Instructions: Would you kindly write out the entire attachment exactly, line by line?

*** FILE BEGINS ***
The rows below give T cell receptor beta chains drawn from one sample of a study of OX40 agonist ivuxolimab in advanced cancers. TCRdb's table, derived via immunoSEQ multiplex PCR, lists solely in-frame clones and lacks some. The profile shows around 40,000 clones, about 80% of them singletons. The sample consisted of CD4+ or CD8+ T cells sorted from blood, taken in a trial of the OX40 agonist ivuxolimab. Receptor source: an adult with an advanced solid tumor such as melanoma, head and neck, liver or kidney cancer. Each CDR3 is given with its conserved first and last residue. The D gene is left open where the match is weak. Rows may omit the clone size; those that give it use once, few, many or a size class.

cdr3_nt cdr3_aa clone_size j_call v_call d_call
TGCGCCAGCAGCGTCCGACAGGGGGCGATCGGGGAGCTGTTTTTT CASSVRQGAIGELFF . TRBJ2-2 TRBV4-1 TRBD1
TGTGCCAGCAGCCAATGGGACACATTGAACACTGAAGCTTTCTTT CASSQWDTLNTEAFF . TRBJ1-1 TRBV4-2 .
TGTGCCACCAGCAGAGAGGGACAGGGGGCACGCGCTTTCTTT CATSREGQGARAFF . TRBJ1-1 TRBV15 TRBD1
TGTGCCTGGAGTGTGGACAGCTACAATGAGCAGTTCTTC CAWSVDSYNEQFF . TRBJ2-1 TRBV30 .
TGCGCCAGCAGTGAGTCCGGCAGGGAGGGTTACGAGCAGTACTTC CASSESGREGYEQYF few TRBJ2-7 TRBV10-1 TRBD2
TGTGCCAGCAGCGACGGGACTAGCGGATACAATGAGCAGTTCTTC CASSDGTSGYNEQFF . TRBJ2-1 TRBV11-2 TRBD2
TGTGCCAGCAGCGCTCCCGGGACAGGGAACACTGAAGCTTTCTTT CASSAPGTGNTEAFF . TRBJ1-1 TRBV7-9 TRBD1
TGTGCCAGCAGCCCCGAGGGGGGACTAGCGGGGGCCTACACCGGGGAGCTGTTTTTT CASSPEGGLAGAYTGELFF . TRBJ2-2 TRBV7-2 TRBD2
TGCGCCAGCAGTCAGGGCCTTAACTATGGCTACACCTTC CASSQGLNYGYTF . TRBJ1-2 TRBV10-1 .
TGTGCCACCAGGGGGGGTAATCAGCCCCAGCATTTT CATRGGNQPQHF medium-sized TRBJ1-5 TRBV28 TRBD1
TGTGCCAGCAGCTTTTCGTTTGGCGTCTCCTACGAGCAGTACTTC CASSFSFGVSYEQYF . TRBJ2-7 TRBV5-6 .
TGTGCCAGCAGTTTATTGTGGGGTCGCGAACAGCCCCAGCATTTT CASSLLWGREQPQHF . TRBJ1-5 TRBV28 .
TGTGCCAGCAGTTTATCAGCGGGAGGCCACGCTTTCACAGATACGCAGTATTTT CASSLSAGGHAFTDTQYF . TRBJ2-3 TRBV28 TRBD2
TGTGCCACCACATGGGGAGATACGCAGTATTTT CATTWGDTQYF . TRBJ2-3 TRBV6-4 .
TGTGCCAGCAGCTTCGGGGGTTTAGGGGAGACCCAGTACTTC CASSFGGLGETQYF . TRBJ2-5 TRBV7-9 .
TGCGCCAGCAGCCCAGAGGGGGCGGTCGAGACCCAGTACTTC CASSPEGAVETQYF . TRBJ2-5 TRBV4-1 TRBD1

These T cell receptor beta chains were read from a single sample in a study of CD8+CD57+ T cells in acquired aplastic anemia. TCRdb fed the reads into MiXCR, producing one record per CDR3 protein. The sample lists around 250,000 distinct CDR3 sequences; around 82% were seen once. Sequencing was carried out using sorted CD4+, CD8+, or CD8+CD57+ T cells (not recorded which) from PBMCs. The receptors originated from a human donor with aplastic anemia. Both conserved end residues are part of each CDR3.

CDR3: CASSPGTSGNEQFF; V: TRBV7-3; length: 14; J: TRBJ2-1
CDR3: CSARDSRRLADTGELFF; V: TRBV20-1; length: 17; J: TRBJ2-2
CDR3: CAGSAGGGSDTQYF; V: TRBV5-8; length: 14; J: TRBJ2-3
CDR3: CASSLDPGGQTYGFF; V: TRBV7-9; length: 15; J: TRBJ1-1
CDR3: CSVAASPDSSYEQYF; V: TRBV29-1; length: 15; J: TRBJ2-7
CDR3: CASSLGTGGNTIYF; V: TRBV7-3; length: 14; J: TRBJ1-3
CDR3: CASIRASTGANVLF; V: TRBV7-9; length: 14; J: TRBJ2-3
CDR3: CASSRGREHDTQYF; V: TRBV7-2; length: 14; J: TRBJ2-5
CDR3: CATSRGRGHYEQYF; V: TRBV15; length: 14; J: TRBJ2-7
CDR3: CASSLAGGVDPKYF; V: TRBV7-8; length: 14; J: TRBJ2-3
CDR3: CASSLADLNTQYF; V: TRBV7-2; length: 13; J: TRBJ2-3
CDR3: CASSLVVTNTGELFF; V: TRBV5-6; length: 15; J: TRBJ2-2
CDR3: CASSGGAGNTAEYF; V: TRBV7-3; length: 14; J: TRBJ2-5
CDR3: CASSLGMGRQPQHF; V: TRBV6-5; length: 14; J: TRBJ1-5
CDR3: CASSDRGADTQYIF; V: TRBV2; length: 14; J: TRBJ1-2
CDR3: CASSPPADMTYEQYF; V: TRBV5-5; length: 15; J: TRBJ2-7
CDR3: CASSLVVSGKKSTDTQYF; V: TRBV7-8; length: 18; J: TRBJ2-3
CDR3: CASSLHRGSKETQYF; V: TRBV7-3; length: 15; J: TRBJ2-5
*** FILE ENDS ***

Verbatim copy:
The rows below give T cell receptor beta chains drawn from one sample of a study of OX40 agonist ivuxolimab in advanced cancers. TCRdb's table, derived via immunoSEQ multiplex PCR, lists solely in-frame clones and lacks some. The profile shows around 40,000 clones, about 80% of them singletons. The sample consisted of CD4+ or CD8+ T cells sorted from blood, taken in a trial of the OX40 agonist ivuxolimab. Receptor source: an adult with an advanced solid tumor such as melanoma, head and neck, liver or kidney cancer. Each CDR3 is given with its conserved first and last residue. The D gene is left open where the match is weak. Rows may omit the clone size; those that give it use once, few, many or a size class.

cdr3_nt cdr3_aa clone_size j_call v_call d_call
TGCGCCAGCAGCGTCCGACAGGGGGCGATCGGGGAGCTGTTTTTT CASSVRQGAIGELFF . TRBJ2-2 TRBV4-1 TRBD1
TGTGCCAGCAGCCAATGGGACACATTGAACACTGAAGCTTTCTTT CASSQWDTLNTEAFF . TRBJ1-1 TRBV4-2 .
TGTGCCACCAGCAGAGAGGGACAGGGGGCACGCGCTTTCTTT CATSREGQGARAFF . TRBJ1-1 TRBV15 TRBD1
TGTGCCTGGAGTGTGGACAGCTACAATGAGCAGTTCTTC CAWSVDSYNEQFF . TRBJ2-1 TRBV30 .
TGCGCCAGCAGTGAGTCCGGCAGGGAGGGTTACGAGCAGTACTTC CASSESGREGYEQYF few TRBJ2-7 TRBV10-1 TRBD2
TGTGCCAGCAGCGACGGGACTAGCGGATACAATGAGCAGTTCTTC CASSDGTSGYNEQFF . TRBJ2-1 TRBV11-2 TRBD2
TGTGCCAGCAGCGCTCCCGGGACAGGGAACACTGAAGCTTTCTTT CASSAPGTGNTEAFF . TRBJ1-1 TRBV7-9 TRBD1
TGTGCCAGCAGCCCCGAGGGGGGACTAGCGGGGGCCTACACCGGGGAGCTGTTTTTT CASSPEGGLAGAYTGELFF . TRBJ2-2 TRBV7-2 TRBD2
TGCGCCAGCAGTCAGGGCCTTAACTATGGCTACACCTTC CASSQGLNYGYTF . TRBJ1-2 TRBV10-1 .
TGTGCCACCAGGGGGGGTAATCAGCCCCAGCATTTT CATRGGNQPQHF medium-sized TRBJ1-5 TRBV28 TRBD1
TGTGCCAGCAGCTTTTCGTTTGGCGTCTCCTACGAGCAGTACTTC CASSFSFGVSYEQYF . TRBJ2-7 TRBV5-6 .
TGTGCCAGCAGTTTATTGTGGGGTCGCGAACAGCCCCAGCATTTT CASSLLWGREQPQHF . TRBJ1-5 TRBV28 .
TGTGCCAGCAGTTTATCAGCGGGAGGCCACGCTTTCACAGATACGCAGTATTTT CASSLSAGGHAFTDTQYF . TRBJ2-3 TRBV28 TRBD2
TGTGCCACCACATGGGGAGATACGCAGTATTTT CATTWGDTQYF . TRBJ2-3 TRBV6-4 .
TGTGCCAGCAGCTTCGGGGGTTTAGGGGAGACCCAGTACTTC CASSFGGLGETQYF . TRBJ2-5 TRBV7-9 .
TGCGCCAGCAGCCCAGAGGGGGCGGTCGAGACCCAGTACTTC CASSPEGAVETQYF . TRBJ2-5 TRBV4-1 TRBD1

These T cell receptor beta chains were read from a single sample in a study of CD8+CD57+ T cells in acquired aplastic anemia. TCRdb fed the reads into MiXCR, producing one record per CDR3 protein. The sample lists around 250,000 distinct CDR3 sequences; around 82% were seen once. Sequencing was carried out using sorted CD4+, CD8+, or CD8+CD57+ T cells (not recorded which) from PBMCs. The receptors originated from a human donor with aplastic anemia. Both conserved end residues are part of each CDR3.

CDR3: CASSPGTSGNEQFF; V: TRBV7-3; length: 14; J: TRBJ2-1
CDR3: CSARDSRRLADTGELFF; V: TRBV20-1; length: 17; J: TRBJ2-2
CDR3: CAGSAGGGSDTQYF; V: TRBV5-8; length: 14; J: TRBJ2-3
CDR3: CASSLDPGGQTYGFF; V: TRBV7-9; length: 15; J: TRBJ1-1
CDR3: CSVAASPDSSYEQYF; V: TRBV29-1; length: 15; J: TRBJ2-7
CDR3: CASSLGTGGNTIYF; V: TRBV7-3; length: 14; J: TRBJ1-3
CDR3: CASIRASTGANVLF; V: TRBV7-9; length: 14; J: TRBJ2-3
CDR3: CASSRGREHDTQYF; V: TRBV7-2; length: 14; J: TRBJ2-5
CDR3: CATSRGRGHYEQYF; V: TRBV15; length: 14; J: TRBJ2-7
CDR3: CASSLAGGVDPKYF; V: TRBV7-8; length: 14; J: TRBJ2-3
CDR3: CASSLADLNTQYF; V: TRBV7-2; length: 13; J: TRBJ2-3
CDR3: CASSLVVTNTGELFF; V: TRBV5-6; length: 15; J: TRBJ2-2
CDR3: CASSGGAGNTAEYF; V: TRBV7-3; length: 14; J: TRBJ2-5
CDR3: CASSLGMGRQPQHF; V: TRBV6-5; length: 14; J: TRBJ1-5
CDR3: CASSDRGADTQYIF; V: TRBV2; length: 14; J: TRBJ1-2
CDR3: CASSPPADMTYEQYF; V: TRBV5-5; length: 15; J: TRBJ2-7
CDR3: CASSLVVSGKKSTDTQYF; V: TRBV7-8; length: 18; J: TRBJ2-3
CDR3: CASSLHRGSKETQYF; V: TRBV7-3; length: 15; J: TRBJ2-5